Then we were offered a thinline, bonded leather, centre reference, NIV Bible with maps, in its own box, for a remarkably low price. We issued that Bible to the incoming year sevens and got an overwhelming “Wow.” It looked like it was a valuable book. It was something worthy of protecting. We started selling Bible cases at the uniform shop. One young lady, whose family came to us from Iran, nearly burst with excitement. She couldn’t pronounce the word “Bible.” It was “my own Bibly.” This was a major turning point not only in the responses of our students, but in our understanding of our ministry.
The Bible is the most exciting object of study. It is the words of the Creator to people made in his image
The Bible is the most exciting object of study. It is the words of the Creator to people made in his image. It is the Good News of our salvation and of the healing and restoration of all things in Christ. It answers all our big questions: Who am I? Where did I come from? Where am I going? Why am I here? It releases all our emotions as we come face to face with the truth about ourselves, and the things that happen day to day.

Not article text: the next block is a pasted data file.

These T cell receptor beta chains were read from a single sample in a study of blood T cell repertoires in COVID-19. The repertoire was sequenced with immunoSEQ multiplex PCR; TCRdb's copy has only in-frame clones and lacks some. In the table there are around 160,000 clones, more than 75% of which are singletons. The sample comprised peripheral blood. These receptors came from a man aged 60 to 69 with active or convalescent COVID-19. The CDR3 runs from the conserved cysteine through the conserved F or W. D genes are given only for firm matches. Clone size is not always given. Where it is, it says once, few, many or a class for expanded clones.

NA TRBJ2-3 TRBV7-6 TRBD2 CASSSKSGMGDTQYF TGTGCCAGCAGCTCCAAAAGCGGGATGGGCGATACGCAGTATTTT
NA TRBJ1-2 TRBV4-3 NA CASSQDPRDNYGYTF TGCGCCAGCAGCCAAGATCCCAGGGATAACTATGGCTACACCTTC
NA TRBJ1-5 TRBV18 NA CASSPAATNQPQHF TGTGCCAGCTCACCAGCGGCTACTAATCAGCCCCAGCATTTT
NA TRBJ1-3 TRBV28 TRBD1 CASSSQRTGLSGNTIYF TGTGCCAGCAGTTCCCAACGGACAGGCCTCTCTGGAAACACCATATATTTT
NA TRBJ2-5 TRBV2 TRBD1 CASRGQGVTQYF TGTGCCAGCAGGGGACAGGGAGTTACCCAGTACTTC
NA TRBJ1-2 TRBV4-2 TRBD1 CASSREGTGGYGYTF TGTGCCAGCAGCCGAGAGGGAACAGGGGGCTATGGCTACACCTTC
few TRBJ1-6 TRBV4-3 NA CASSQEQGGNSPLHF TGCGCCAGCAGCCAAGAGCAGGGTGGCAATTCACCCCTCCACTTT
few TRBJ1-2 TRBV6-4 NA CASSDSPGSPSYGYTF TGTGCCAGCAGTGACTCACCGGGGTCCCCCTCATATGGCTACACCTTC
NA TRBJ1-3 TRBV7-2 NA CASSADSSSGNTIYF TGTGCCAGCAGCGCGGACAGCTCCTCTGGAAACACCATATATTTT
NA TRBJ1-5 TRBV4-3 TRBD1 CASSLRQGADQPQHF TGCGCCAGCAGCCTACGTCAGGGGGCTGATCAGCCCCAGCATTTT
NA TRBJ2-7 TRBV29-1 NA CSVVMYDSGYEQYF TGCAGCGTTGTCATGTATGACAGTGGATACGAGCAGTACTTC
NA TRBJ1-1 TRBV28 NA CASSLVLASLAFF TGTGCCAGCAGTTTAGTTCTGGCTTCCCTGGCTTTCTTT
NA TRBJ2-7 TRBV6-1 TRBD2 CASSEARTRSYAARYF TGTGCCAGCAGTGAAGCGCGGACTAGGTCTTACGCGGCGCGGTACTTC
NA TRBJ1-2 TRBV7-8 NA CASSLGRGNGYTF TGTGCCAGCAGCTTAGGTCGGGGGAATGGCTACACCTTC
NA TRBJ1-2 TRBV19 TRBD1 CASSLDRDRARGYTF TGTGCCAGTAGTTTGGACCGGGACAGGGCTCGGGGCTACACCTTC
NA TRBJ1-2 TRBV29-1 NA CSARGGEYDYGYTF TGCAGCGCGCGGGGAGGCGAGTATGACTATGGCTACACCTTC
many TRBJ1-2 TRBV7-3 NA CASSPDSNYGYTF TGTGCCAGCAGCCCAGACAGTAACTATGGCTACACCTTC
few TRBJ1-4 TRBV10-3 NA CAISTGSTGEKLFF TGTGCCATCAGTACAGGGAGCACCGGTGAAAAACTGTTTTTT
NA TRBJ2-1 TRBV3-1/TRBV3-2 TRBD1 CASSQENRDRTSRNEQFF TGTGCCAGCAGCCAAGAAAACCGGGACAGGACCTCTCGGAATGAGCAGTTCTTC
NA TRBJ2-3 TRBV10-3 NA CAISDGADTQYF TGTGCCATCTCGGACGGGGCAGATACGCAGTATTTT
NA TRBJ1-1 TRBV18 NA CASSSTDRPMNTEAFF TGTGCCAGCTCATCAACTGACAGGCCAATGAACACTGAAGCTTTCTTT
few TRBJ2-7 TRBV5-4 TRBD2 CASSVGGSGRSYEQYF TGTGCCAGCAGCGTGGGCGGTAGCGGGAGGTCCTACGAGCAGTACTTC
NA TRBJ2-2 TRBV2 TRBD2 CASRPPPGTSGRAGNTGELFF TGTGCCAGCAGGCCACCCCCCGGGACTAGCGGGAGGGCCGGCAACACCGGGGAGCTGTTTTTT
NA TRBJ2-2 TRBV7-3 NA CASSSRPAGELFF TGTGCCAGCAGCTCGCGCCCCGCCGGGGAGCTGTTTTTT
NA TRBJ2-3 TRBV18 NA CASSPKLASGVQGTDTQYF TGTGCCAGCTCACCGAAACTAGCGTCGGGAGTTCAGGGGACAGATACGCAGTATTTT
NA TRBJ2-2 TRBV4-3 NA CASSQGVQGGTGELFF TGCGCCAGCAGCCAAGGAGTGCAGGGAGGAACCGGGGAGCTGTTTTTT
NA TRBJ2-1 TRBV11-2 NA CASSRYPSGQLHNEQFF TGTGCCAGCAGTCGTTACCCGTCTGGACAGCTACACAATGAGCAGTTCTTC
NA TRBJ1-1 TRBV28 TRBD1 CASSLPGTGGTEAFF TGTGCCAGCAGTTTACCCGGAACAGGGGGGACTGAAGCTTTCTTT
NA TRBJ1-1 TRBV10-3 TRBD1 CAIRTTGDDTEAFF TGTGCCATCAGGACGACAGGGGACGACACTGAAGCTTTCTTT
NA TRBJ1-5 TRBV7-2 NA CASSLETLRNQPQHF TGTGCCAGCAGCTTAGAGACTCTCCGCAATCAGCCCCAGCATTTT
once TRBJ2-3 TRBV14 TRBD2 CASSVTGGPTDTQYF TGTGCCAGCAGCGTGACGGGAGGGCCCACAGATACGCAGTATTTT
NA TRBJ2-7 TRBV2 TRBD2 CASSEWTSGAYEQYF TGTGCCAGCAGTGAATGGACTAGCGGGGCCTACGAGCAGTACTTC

The teenage years are the stage of life where the iron is white hot as one’s foundational beliefs and commitments are formed. It is no coincidence that years nine to ten in high school mark the peak in the rate of commitments to Christ. To those asking such questions, the Bible’s earthy frankness and clarity is very attractive.
No Apology Required
The audience we face today is not immunised. The worst thing we can do is to infect our audience with the assumption that the Bible needs some kind of sugar coating. They don’t find the Bible boring and we shouldn’t apologise in advance as if we expected them to.
This isn’t to say that reading the Bible with unchurched people is going to be all fun. We are exposing sinners to the Word of God. It cuts deep. Issues come up. Questions and arguments swirl about the room. Managing an intense conversation focusing on such issues in a room of thirty teenagers is not a game. It is an engagement with reality like no other. It is an engagement with God’s presence, authority and power.